Ecuador voted overwhelmingly on Sunday to halt oil drilling in one of the most biodiverse places on earth.

With almost all ballots counted, 59 percent of voters sided with the young activists who spent a decade fighting for the referendum, as we wrote last week. It is widely considered to be the first time a country’s citizens voted decisively to leave oil in the ground. In a separate referendum, Ecuadoreans also voted to block mining in a biosphere reserve.

“The answer from the Ecuadorean people suggests to us that the people are proposing a different way to live,” Monserrat Vásquez, an anti-mining activist, told reporters after the victory was announced.

The referendum requires Petroecuador, the state-owned oiled company, to cease operations on the edge of Yasuní National Park, dismantle its drilling infrastructure, and reforest and restore the drilling site. The oil will keep flowing in dozens of other sites in the Ecuadorean Amazon.

The struggle in Ecuador wasn’t just about containing global warming. It was also meant to protect a patch of rainforest that is home to two isolated Indigenous tribes, the Tagaeri and Taromenane. That’s a battle that is playing out throughout the region, and the world.

Across the Amazon in Brazil, Manuela and our colleague Jack Nicas recently visited a reserve that is home to Pakyi and Tamandua, the last two known isolated members of the Piripkura people, whose land has been decimated by logging.

This weekend, Jack and Manuela published a gripping article on the extraordinary search for Tamandua. He and his uncle Pakyi are at the center of a larger question: Who has the right to the forest? The ranchers and loggers who hold government titles to the land, or two Indigenous men whose ancestors were here before Brazil had a government?

The victory in Ecuador was powered, in large part, by young people who are part of a growing global cohort working to phase out fossil fuels and hold governments and corporations accountable for climate inaction.

Last week, a judge in Montana ruled in favor of 16 young people who had sued the state over its support for the fossil fuel industry. That’s just one of five pending state lawsuits brought by young people, including one in Hawaii. There is also a federal youth climate lawsuit, Juliana v. United States, that is active again after getting thrown out of court three years ago.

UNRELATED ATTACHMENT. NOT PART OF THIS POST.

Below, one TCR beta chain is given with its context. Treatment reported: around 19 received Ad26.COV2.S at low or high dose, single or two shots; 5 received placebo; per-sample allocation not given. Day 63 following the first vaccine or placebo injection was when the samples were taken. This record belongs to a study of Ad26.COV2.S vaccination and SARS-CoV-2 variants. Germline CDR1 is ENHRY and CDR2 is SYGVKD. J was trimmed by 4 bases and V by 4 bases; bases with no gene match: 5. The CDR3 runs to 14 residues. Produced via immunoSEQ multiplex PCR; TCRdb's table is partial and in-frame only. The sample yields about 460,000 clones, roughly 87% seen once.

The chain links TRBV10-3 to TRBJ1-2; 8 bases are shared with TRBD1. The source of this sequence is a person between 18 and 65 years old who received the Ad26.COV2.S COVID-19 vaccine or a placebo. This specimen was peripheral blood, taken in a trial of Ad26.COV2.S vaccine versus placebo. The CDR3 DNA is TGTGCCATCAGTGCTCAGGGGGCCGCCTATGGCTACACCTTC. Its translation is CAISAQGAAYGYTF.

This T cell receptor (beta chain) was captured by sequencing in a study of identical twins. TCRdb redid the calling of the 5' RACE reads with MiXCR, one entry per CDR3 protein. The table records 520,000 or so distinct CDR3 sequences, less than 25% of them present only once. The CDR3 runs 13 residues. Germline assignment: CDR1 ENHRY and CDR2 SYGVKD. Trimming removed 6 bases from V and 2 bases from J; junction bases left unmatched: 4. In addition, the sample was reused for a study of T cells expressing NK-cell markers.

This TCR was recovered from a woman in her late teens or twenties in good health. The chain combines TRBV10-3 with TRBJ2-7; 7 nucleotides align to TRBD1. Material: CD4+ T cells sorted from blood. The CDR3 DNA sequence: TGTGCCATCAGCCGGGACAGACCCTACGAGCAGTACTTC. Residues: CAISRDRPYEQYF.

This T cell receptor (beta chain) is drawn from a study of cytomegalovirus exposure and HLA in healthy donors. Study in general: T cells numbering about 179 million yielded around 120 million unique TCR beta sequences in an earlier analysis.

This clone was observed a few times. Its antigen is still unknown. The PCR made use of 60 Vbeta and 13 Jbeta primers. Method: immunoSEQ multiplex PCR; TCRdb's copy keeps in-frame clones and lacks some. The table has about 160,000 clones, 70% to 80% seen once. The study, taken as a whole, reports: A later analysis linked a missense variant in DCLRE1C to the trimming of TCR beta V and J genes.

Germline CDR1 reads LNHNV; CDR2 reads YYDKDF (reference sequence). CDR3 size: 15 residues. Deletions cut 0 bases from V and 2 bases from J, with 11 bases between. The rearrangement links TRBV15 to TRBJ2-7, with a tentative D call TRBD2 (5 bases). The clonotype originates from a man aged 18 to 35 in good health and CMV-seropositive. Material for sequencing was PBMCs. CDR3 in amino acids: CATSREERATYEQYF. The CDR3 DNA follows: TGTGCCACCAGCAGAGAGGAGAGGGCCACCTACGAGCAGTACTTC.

Beyond the courtroom, Generation Z is using its social media savvy to sway the debate around major policy issues. Early this year, TikTok blew up with calls for President Biden to shut down Willow, a big drilling project in Alaska.

As David wrote in an article about the youth movement, creators juxtaposed images of Biden with collapsing glaciers, recorded tearful selfie videos and mashed up songs from “Encanto” with slide shows of cute animals.

The Biden administration ultimately approved Willow, but the #StopWillow hashtag garnered more than 500 million views on TikTok, galvanizing young voters to keep pressuring the White House on climate issues ahead of next year’s presidential election.

“It was still a win,” said Elise Joshi, who runs a nonprofit called Gen-Z for Change and posted the first #StopWillow video on TikTok.

“Millions of people were talking about why a project in remote Alaska was important to our health,” she added. “That base building is going to be used for future campaigns.”

A cohort of young people who helped plan previous climate marches are now helping organize the March to End Fossil Fuels, which will take place in New York on Sept. 17, during the United Nations General Assembly.

“The fact that kids are taking this action is incredible,” said Badge Busse, 15, a plaintiff in the Montana case. “But it’s sad that it had to come to us. We’re the last resort.”

Thanks to good luck and planning, the United States appears to have avoided catastrophic damage, after the storm caused severe flooding in Baja, Mexico. But Hilary’s remarkable appearance on the West Coast was yet another reminder that we are living through a summer of shockingly weird extreme weather. (See: extreme heat, global wildfires, torrential floods, etc.)

Across the continent, a relatively quiet summer in the Atlantic Ocean is suddenly becoming active. Three tropical storms formed in the span of 18 hours between Sunday and Monday. Emily was not expected to pose a hazard to land. Franklin is targeting Haiti and the Dominican Republic with heavy rains. Gert, which formed Monday, is also not expected to hit land.

Tropical Storm Harold formed overnight in the Gulf of Mexico, where waters are experiencing record heat, and is pushing ashore in South Texas today.

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